“BERT takes months of computation and is very expensive—like, a million dollars to generate that model and repeat those processes,” Bahrami says. “So if everyone wants to do the same thing, then it’s expensive—it’s not energy efficient, not good for the world.”
Although the field shows promise, researchers are still searching for ways to make autoML techniques more computationally efficient. For example, methods like neural architecture search currently build and test many different models to find the best fit, and the energy it takes to complete all those iterations can be significant.
AutoML techniques can also be applied to machine-learning algorithms that don’t involve neural networks, like creating random decision forests or support-vector machines to classify data. Research in those areas is further along, with many coding libraries already available for people who want to incorporate autoML techniques into their projects.
The next step is to use autoML to quantify uncertainty and address questions of trustworthiness and fairness in the algorithms, says Hutter, a conference organizer. In that vision, standards around trustworthiness and fairness would be akin to any other machine-learning constraints, like accuracy. And autoML could capture and automatically correct biases found in those algorithms before they’re released.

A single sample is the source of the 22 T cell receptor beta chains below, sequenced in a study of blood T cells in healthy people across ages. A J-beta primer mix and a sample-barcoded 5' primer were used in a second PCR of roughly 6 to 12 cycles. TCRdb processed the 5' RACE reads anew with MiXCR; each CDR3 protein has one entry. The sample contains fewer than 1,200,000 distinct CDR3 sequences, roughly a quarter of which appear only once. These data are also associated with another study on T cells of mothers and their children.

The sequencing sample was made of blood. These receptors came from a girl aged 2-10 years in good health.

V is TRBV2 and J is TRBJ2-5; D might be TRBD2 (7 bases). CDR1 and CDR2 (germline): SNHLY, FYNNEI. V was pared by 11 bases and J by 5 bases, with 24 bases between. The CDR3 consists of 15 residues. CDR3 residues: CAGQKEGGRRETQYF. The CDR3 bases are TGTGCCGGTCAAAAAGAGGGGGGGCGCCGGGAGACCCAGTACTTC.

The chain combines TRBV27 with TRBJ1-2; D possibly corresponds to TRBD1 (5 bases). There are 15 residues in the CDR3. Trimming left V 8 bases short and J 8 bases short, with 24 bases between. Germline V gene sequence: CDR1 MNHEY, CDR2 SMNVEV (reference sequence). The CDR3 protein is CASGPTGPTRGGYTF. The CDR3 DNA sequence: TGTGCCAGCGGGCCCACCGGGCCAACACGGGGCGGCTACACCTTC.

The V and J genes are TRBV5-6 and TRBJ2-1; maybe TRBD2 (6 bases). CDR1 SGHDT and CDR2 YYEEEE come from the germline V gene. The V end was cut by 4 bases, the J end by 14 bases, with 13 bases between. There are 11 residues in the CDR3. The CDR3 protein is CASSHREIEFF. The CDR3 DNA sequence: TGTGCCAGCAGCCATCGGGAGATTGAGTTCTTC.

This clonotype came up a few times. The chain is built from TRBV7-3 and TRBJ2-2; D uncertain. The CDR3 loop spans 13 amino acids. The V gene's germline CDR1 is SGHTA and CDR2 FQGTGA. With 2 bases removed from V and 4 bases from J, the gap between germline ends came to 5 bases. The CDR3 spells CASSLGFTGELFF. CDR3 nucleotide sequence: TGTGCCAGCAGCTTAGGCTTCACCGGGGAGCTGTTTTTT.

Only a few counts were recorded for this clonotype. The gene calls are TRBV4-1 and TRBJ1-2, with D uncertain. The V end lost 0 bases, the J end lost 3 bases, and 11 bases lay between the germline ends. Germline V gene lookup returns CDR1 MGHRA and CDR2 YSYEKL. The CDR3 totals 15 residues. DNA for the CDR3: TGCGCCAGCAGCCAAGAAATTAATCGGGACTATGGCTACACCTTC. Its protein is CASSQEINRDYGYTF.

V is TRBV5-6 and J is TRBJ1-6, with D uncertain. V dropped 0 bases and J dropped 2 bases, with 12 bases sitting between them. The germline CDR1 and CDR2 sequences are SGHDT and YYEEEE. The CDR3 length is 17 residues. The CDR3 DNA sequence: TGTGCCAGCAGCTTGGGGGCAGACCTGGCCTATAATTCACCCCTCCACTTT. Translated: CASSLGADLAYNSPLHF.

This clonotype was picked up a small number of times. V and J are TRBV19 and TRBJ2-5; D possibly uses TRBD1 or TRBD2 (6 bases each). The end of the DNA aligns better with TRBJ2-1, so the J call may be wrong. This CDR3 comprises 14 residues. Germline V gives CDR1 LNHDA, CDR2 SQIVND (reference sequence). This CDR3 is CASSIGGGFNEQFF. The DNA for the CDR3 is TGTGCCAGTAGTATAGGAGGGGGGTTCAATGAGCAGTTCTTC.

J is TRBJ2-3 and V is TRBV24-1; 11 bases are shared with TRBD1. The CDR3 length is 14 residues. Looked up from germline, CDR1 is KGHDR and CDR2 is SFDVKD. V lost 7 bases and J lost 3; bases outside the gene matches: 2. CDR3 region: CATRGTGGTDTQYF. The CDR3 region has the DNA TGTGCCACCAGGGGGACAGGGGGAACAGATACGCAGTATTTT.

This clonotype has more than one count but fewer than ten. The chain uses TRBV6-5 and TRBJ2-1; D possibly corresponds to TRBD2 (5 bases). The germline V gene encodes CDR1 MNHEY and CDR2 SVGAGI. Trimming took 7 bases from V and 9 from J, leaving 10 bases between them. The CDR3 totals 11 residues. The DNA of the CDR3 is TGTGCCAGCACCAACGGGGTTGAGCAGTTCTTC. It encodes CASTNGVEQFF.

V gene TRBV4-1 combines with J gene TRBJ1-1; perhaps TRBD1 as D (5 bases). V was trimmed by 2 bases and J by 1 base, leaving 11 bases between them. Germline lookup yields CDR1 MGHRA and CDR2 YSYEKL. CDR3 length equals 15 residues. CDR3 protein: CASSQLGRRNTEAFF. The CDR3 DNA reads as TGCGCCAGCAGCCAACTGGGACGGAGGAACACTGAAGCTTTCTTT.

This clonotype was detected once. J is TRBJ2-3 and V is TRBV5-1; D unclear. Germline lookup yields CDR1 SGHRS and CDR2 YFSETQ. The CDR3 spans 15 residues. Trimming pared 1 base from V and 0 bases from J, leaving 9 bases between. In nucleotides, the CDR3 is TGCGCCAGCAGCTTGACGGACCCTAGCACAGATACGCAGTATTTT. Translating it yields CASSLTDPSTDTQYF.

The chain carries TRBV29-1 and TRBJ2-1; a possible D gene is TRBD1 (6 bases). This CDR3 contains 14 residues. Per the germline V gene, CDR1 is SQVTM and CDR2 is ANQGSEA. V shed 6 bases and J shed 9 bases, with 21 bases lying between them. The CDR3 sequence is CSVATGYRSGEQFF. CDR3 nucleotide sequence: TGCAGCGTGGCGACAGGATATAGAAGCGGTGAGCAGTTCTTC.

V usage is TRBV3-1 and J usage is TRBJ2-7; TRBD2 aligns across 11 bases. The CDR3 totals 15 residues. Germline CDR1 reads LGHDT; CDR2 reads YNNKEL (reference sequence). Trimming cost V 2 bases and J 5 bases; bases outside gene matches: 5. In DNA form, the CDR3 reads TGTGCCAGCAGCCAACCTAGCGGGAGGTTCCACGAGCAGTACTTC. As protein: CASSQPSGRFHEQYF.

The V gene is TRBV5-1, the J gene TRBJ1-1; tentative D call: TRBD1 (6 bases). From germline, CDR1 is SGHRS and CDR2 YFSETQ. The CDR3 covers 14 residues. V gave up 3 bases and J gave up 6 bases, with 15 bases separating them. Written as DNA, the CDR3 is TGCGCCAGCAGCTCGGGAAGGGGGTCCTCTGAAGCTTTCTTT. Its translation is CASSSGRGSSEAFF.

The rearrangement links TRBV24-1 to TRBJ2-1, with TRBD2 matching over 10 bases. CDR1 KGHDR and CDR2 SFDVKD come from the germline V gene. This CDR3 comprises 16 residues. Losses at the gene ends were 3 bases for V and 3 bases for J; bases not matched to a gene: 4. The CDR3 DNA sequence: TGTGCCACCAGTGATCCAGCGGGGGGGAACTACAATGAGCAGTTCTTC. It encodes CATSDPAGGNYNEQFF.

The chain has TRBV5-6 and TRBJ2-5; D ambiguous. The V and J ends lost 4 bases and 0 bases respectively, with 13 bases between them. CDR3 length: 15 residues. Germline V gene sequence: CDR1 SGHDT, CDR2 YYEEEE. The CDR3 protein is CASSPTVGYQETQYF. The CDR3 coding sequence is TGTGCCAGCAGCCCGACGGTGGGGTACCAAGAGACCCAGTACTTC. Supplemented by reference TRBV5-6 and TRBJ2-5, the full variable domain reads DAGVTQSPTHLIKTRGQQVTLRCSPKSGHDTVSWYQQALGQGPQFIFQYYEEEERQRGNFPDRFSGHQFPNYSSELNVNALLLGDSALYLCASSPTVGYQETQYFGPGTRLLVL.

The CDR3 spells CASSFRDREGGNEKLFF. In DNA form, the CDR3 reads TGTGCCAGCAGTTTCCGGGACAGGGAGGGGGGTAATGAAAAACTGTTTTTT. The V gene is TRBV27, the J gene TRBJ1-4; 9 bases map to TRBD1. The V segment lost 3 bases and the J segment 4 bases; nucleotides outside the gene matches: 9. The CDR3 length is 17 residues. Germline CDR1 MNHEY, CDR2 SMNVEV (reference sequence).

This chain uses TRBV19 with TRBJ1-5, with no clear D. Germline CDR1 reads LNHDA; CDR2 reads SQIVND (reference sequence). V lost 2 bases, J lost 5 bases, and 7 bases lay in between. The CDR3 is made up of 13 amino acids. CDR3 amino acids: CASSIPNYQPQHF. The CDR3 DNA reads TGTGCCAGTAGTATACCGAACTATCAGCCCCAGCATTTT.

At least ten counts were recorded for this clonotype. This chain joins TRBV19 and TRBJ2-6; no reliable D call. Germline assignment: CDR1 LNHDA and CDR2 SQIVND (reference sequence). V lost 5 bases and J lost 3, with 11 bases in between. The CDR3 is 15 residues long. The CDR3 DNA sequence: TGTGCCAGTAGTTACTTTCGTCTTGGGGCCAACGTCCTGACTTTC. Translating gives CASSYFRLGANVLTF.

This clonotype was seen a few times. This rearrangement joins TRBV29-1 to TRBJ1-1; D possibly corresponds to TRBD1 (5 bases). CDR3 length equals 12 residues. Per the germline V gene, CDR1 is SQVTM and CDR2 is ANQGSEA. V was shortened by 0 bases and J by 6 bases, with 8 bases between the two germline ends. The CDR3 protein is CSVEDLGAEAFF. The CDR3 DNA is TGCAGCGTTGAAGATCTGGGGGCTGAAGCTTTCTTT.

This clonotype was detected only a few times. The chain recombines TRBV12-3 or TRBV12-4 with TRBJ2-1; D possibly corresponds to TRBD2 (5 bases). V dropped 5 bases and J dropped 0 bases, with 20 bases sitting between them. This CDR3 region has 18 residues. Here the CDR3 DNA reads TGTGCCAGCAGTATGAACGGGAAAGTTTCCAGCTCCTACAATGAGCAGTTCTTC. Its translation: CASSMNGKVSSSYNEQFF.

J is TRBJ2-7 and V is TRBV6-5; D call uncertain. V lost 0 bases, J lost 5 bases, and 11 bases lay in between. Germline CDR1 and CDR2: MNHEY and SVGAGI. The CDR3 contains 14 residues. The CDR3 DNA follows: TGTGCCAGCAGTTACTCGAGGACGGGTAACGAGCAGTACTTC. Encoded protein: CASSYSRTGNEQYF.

The search continues
But for something like deep learning, autoML still has a long way to go. Data used to train deep-learning models, like images, documents, and recorded speech, is usually dense and complicated. It takes immense computational power to handle. The cost and time for training these models can be prohibitive for anyone other than researchers working at deep-pocketed private companies.
One of the competitions at the conference asked participants to develop energy-efficient alternative algorithms for neural architecture search. It’s a considerable challenge because this technique has infamous computational demands. It automatically cycles through countless deep-learning models to help researchers pick the right one for their application, but the process can take months and cost over a million dollars.
The goal of these alternative algorithms, called zero-cost neural architecture search proxies, is to make neural architecture search more accessible and environmentally friendly by significantly cutting down on its appetite for computation. The result takes only a few seconds to run, instead of months. These techniques are still in the early stages of development and are often unreliable, but machine-learning researchers predict that they have the potential to make the model selection process much more efficient.